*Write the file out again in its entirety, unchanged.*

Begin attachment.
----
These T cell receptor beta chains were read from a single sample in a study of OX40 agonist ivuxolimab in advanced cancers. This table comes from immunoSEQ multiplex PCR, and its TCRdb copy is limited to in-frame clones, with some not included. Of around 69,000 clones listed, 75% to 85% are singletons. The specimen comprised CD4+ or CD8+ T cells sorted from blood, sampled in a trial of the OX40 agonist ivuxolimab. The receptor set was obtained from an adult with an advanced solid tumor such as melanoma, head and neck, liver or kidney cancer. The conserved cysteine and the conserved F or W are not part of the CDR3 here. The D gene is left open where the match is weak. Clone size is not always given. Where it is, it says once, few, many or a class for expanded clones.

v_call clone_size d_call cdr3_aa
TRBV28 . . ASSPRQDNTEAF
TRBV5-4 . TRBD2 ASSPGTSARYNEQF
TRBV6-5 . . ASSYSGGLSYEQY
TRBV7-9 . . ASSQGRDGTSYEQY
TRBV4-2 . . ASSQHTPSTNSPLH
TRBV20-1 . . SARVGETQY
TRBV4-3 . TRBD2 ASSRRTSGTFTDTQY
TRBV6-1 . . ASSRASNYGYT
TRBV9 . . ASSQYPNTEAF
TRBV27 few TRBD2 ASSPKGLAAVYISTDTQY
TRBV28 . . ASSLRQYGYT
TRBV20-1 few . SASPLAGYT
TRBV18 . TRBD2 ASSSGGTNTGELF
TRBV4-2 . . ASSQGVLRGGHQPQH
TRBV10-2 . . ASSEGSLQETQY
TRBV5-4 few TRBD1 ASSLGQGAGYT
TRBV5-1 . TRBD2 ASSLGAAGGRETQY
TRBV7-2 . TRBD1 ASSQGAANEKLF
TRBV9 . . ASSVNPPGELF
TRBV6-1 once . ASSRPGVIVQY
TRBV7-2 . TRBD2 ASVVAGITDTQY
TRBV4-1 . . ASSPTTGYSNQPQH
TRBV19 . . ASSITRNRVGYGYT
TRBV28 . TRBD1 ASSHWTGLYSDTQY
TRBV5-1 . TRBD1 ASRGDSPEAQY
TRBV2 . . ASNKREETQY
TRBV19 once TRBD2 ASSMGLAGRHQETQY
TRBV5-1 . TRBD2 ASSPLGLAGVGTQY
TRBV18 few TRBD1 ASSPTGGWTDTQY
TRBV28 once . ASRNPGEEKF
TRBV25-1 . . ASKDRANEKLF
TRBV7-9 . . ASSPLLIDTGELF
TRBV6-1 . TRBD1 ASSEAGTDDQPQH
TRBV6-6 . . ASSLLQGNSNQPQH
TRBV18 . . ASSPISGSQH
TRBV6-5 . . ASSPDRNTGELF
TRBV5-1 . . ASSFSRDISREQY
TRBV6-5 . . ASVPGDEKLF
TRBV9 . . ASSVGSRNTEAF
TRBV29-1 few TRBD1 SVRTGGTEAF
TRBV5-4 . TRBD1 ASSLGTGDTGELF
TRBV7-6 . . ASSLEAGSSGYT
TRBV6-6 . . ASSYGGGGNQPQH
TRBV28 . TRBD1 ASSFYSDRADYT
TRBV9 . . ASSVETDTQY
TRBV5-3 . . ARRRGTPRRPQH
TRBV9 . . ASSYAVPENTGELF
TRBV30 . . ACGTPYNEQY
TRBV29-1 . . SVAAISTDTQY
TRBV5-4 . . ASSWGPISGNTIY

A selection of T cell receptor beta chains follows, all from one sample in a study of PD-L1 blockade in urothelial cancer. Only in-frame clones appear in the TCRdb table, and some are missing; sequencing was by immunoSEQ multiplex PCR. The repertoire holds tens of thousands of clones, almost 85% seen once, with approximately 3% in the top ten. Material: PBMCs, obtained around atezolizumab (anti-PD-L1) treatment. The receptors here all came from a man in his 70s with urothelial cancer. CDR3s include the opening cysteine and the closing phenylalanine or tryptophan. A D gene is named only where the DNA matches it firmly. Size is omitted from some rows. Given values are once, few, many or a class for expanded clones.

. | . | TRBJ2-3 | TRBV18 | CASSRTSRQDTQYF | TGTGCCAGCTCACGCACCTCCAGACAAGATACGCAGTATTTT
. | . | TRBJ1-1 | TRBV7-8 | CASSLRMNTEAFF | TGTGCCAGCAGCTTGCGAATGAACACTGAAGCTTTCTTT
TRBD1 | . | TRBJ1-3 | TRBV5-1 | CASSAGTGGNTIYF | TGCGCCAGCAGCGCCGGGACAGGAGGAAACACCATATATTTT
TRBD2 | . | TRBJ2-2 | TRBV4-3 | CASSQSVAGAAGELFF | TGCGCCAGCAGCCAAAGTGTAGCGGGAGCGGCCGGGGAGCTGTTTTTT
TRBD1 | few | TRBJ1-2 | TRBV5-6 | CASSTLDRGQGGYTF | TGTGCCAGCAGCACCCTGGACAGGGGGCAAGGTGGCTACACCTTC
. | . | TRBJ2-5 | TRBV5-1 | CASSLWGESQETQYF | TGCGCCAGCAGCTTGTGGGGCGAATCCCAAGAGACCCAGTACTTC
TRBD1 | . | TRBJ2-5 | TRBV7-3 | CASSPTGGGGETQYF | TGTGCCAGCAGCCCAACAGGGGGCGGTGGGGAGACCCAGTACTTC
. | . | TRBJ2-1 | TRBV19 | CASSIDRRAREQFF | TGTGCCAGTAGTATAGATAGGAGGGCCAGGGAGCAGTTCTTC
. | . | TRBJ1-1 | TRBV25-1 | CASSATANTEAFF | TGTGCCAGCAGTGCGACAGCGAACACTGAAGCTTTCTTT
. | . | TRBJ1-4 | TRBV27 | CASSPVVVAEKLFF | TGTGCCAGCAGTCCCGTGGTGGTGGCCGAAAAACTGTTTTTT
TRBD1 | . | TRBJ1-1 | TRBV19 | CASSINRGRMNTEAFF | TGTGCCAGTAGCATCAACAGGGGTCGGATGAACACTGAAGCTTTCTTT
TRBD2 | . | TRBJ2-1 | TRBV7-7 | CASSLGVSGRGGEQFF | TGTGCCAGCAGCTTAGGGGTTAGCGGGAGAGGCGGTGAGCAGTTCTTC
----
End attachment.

These T cell receptor beta chains were read from a single sample in a study of OX40 agonist ivuxolimab in advanced cancers. This table comes from immunoSEQ multiplex PCR, and its TCRdb copy is limited to in-frame clones, with some not included. Of around 69,000 clones listed, 75% to 85% are singletons. The specimen comprised CD4+ or CD8+ T cells sorted from blood, sampled in a trial of the OX40 agonist ivuxolimab. The receptor set was obtained from an adult with an advanced solid tumor such as melanoma, head and neck, liver or kidney cancer. The conserved cysteine and the conserved F or W are not part of the CDR3 here. The D gene is left open where the match is weak. Clone size is not always given. Where it is, it says once, few, many or a class for expanded clones.

v_call clone_size d_call cdr3_aa
TRBV28 . . ASSPRQDNTEAF
TRBV5-4 . TRBD2 ASSPGTSARYNEQF
TRBV6-5 . . ASSYSGGLSYEQY
TRBV7-9 . . ASSQGRDGTSYEQY
TRBV4-2 . . ASSQHTPSTNSPLH
TRBV20-1 . . SARVGETQY
TRBV4-3 . TRBD2 ASSRRTSGTFTDTQY
TRBV6-1 . . ASSRASNYGYT
TRBV9 . . ASSQYPNTEAF
TRBV27 few TRBD2 ASSPKGLAAVYISTDTQY
TRBV28 . . ASSLRQYGYT
TRBV20-1 few . SASPLAGYT
TRBV18 . TRBD2 ASSSGGTNTGELF
TRBV4-2 . . ASSQGVLRGGHQPQH
TRBV10-2 . . ASSEGSLQETQY
TRBV5-4 few TRBD1 ASSLGQGAGYT
TRBV5-1 . TRBD2 ASSLGAAGGRETQY
TRBV7-2 . TRBD1 ASSQGAANEKLF
TRBV9 . . ASSVNPPGELF
TRBV6-1 once . ASSRPGVIVQY
TRBV7-2 . TRBD2 ASVVAGITDTQY
TRBV4-1 . . ASSPTTGYSNQPQH
TRBV19 . . ASSITRNRVGYGYT
TRBV28 . TRBD1 ASSHWTGLYSDTQY
TRBV5-1 . TRBD1 ASRGDSPEAQY
TRBV2 . . ASNKREETQY
TRBV19 once TRBD2 ASSMGLAGRHQETQY
TRBV5-1 . TRBD2 ASSPLGLAGVGTQY
TRBV18 few TRBD1 ASSPTGGWTDTQY
TRBV28 once . ASRNPGEEKF
TRBV25-1 . . ASKDRANEKLF
TRBV7-9 . . ASSPLLIDTGELF
TRBV6-1 . TRBD1 ASSEAGTDDQPQH
TRBV6-6 . . ASSLLQGNSNQPQH
TRBV18 . . ASSPISGSQH
TRBV6-5 . . ASSPDRNTGELF
TRBV5-1 . . ASSFSRDISREQY
TRBV6-5 . . ASVPGDEKLF
TRBV9 . . ASSVGSRNTEAF
TRBV29-1 few TRBD1 SVRTGGTEAF
TRBV5-4 . TRBD1 ASSLGTGDTGELF
TRBV7-6 . . ASSLEAGSSGYT
TRBV6-6 . . ASSYGGGGNQPQH
TRBV28 . TRBD1 ASSFYSDRADYT
TRBV9 . . ASSVETDTQY
TRBV5-3 . . ARRRGTPRRPQH
TRBV9 . . ASSYAVPENTGELF
TRBV30 . . ACGTPYNEQY
TRBV29-1 . . SVAAISTDTQY
TRBV5-4 . . ASSWGPISGNTIY

A selection of T cell receptor beta chains follows, all from one sample in a study of PD-L1 blockade in urothelial cancer. Only in-frame clones appear in the TCRdb table, and some are missing; sequencing was by immunoSEQ multiplex PCR. The repertoire holds tens of thousands of clones, almost 85% seen once, with approximately 3% in the top ten. Material: PBMCs, obtained around atezolizumab (anti-PD-L1) treatment. The receptors here all came from a man in his 70s with urothelial cancer. CDR3s include the opening cysteine and the closing phenylalanine or tryptophan. A D gene is named only where the DNA matches it firmly. Size is omitted from some rows. Given values are once, few, many or a class for expanded clones.

. | . | TRBJ2-3 | TRBV18 | CASSRTSRQDTQYF | TGTGCCAGCTCACGCACCTCCAGACAAGATACGCAGTATTTT
. | . | TRBJ1-1 | TRBV7-8 | CASSLRMNTEAFF | TGTGCCAGCAGCTTGCGAATGAACACTGAAGCTTTCTTT
TRBD1 | . | TRBJ1-3 | TRBV5-1 | CASSAGTGGNTIYF | TGCGCCAGCAGCGCCGGGACAGGAGGAAACACCATATATTTT
TRBD2 | . | TRBJ2-2 | TRBV4-3 | CASSQSVAGAAGELFF | TGCGCCAGCAGCCAAAGTGTAGCGGGAGCGGCCGGGGAGCTGTTTTTT
TRBD1 | few | TRBJ1-2 | TRBV5-6 | CASSTLDRGQGGYTF | TGTGCCAGCAGCACCCTGGACAGGGGGCAAGGTGGCTACACCTTC
. | . | TRBJ2-5 | TRBV5-1 | CASSLWGESQETQYF | TGCGCCAGCAGCTTGTGGGGCGAATCCCAAGAGACCCAGTACTTC
TRBD1 | . | TRBJ2-5 | TRBV7-3 | CASSPTGGGGETQYF | TGTGCCAGCAGCCCAACAGGGGGCGGTGGGGAGACCCAGTACTTC
. | . | TRBJ2-1 | TRBV19 | CASSIDRRAREQFF | TGTGCCAGTAGTATAGATAGGAGGGCCAGGGAGCAGTTCTTC
. | . | TRBJ1-1 | TRBV25-1 | CASSATANTEAFF | TGTGCCAGCAGTGCGACAGCGAACACTGAAGCTTTCTTT
. | . | TRBJ1-4 | TRBV27 | CASSPVVVAEKLFF | TGTGCCAGCAGTCCCGTGGTGGTGGCCGAAAAACTGTTTTTT
TRBD1 | . | TRBJ1-1 | TRBV19 | CASSINRGRMNTEAFF | TGTGCCAGTAGCATCAACAGGGGTCGGATGAACACTGAAGCTTTCTTT
TRBD2 | . | TRBJ2-1 | TRBV7-7 | CASSLGVSGRGGEQFF | TGTGCCAGCAGCTTAGGGGTTAGCGGGAGAGGCGGTGAGCAGTTCTTC